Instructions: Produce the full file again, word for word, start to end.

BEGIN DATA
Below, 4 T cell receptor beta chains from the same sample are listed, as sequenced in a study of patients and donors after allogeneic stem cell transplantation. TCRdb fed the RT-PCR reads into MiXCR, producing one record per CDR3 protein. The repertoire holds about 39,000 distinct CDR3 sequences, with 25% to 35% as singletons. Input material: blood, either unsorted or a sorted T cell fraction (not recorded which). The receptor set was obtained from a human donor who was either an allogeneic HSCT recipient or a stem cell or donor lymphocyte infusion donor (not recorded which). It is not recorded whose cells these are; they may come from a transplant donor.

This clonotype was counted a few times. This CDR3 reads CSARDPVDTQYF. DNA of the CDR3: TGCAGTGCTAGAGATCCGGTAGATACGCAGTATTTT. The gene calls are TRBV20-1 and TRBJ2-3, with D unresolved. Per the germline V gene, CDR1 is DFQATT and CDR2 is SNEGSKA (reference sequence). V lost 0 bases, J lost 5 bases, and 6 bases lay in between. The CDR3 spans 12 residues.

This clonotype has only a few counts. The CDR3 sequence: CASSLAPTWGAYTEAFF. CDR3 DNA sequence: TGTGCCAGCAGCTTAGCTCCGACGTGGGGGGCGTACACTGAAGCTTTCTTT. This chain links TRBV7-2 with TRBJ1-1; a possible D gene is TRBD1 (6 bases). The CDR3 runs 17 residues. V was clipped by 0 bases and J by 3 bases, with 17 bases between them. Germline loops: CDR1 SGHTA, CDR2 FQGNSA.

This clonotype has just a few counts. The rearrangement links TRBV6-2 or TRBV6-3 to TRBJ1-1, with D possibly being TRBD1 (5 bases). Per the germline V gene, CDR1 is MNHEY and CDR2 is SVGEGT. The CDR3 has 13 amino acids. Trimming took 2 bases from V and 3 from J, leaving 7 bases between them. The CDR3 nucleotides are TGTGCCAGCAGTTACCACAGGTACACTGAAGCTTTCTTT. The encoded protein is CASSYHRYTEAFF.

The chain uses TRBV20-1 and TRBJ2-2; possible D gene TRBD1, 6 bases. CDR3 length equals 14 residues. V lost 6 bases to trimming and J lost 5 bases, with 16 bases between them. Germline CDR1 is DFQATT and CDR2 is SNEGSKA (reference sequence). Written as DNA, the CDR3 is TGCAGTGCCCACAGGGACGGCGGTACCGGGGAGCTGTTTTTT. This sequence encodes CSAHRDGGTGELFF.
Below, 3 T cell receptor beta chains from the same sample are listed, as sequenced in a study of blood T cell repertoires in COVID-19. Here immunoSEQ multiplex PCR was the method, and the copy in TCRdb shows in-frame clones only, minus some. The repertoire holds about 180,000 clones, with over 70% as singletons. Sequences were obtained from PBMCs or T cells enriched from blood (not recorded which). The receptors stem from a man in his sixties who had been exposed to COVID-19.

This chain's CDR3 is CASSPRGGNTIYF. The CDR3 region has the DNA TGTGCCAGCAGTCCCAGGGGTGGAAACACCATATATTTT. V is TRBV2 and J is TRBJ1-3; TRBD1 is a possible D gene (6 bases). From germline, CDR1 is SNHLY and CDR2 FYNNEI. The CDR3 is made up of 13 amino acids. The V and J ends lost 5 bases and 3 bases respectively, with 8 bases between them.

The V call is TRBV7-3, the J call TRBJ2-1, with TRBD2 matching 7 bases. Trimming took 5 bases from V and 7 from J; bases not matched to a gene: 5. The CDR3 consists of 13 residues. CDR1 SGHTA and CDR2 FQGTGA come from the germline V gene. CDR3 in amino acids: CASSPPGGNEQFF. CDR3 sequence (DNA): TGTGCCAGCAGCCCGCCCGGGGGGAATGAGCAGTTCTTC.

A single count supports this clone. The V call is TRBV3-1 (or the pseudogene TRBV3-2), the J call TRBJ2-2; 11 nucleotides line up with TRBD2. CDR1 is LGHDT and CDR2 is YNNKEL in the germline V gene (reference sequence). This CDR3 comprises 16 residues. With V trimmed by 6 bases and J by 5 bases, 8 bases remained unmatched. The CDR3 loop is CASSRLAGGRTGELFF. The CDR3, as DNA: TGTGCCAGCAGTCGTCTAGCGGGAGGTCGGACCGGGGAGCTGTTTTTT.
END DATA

Below, 4 T cell receptor beta chains from the same sample are listed, as sequenced in a study of patients and donors after allogeneic stem cell transplantation. TCRdb fed the RT-PCR reads into MiXCR, producing one record per CDR3 protein. The repertoire holds about 39,000 distinct CDR3 sequences, with 25% to 35% as singletons. Input material: blood, either unsorted or a sorted T cell fraction (not recorded which). The receptor set was obtained from a human donor who was either an allogeneic HSCT recipient or a stem cell or donor lymphocyte infusion donor (not recorded which). It is not recorded whose cells these are; they may come from a transplant donor.

This clonotype was counted a few times. This CDR3 reads CSARDPVDTQYF. DNA of the CDR3: TGCAGTGCTAGAGATCCGGTAGATACGCAGTATTTT. The gene calls are TRBV20-1 and TRBJ2-3, with D unresolved. Per the germline V gene, CDR1 is DFQATT and CDR2 is SNEGSKA (reference sequence). V lost 0 bases, J lost 5 bases, and 6 bases lay in between. The CDR3 spans 12 residues.

This clonotype has only a few counts. The CDR3 sequence: CASSLAPTWGAYTEAFF. CDR3 DNA sequence: TGTGCCAGCAGCTTAGCTCCGACGTGGGGGGCGTACACTGAAGCTTTCTTT. This chain links TRBV7-2 with TRBJ1-1; a possible D gene is TRBD1 (6 bases). The CDR3 runs 17 residues. V was clipped by 0 bases and J by 3 bases, with 17 bases between them. Germline loops: CDR1 SGHTA, CDR2 FQGNSA.

This clonotype has just a few counts. The rearrangement links TRBV6-2 or TRBV6-3 to TRBJ1-1, with D possibly being TRBD1 (5 bases). Per the germline V gene, CDR1 is MNHEY and CDR2 is SVGEGT. The CDR3 has 13 amino acids. Trimming took 2 bases from V and 3 from J, leaving 7 bases between them. The CDR3 nucleotides are TGTGCCAGCAGTTACCACAGGTACACTGAAGCTTTCTTT. The encoded protein is CASSYHRYTEAFF.

The chain uses TRBV20-1 and TRBJ2-2; possible D gene TRBD1, 6 bases. CDR3 length equals 14 residues. V lost 6 bases to trimming and J lost 5 bases, with 16 bases between them. Germline CDR1 is DFQATT and CDR2 is SNEGSKA (reference sequence). Written as DNA, the CDR3 is TGCAGTGCCCACAGGGACGGCGGTACCGGGGAGCTGTTTTTT. This sequence encodes CSAHRDGGTGELFF.
Below, 3 T cell receptor beta chains from the same sample are listed, as sequenced in a study of blood T cell repertoires in COVID-19. Here immunoSEQ multiplex PCR was the method, and the copy in TCRdb shows in-frame clones only, minus some. The repertoire holds about 180,000 clones, with over 70% as singletons. Sequences were obtained from PBMCs or T cells enriched from blood (not recorded which). The receptors stem from a man in his sixties who had been exposed to COVID-19.

This chain's CDR3 is CASSPRGGNTIYF. The CDR3 region has the DNA TGTGCCAGCAGTCCCAGGGGTGGAAACACCATATATTTT. V is TRBV2 and J is TRBJ1-3; TRBD1 is a possible D gene (6 bases). From germline, CDR1 is SNHLY and CDR2 FYNNEI. The CDR3 is made up of 13 amino acids. The V and J ends lost 5 bases and 3 bases respectively, with 8 bases between them.

The V call is TRBV7-3, the J call TRBJ2-1, with TRBD2 matching 7 bases. Trimming took 5 bases from V and 7 from J; bases not matched to a gene: 5. The CDR3 consists of 13 residues. CDR1 SGHTA and CDR2 FQGTGA come from the germline V gene. CDR3 in amino acids: CASSPPGGNEQFF. CDR3 sequence (DNA): TGTGCCAGCAGCCCGCCCGGGGGGAATGAGCAGTTCTTC.

A single count supports this clone. The V call is TRBV3-1 (or the pseudogene TRBV3-2), the J call TRBJ2-2; 11 nucleotides line up with TRBD2. CDR1 is LGHDT and CDR2 is YNNKEL in the germline V gene (reference sequence). This CDR3 comprises 16 residues. With V trimmed by 6 bases and J by 5 bases, 8 bases remained unmatched. The CDR3 loop is CASSRLAGGRTGELFF. The CDR3, as DNA: TGTGCCAGCAGTCGTCTAGCGGGAGGTCGGACCGGGGAGCTGTTTTTT.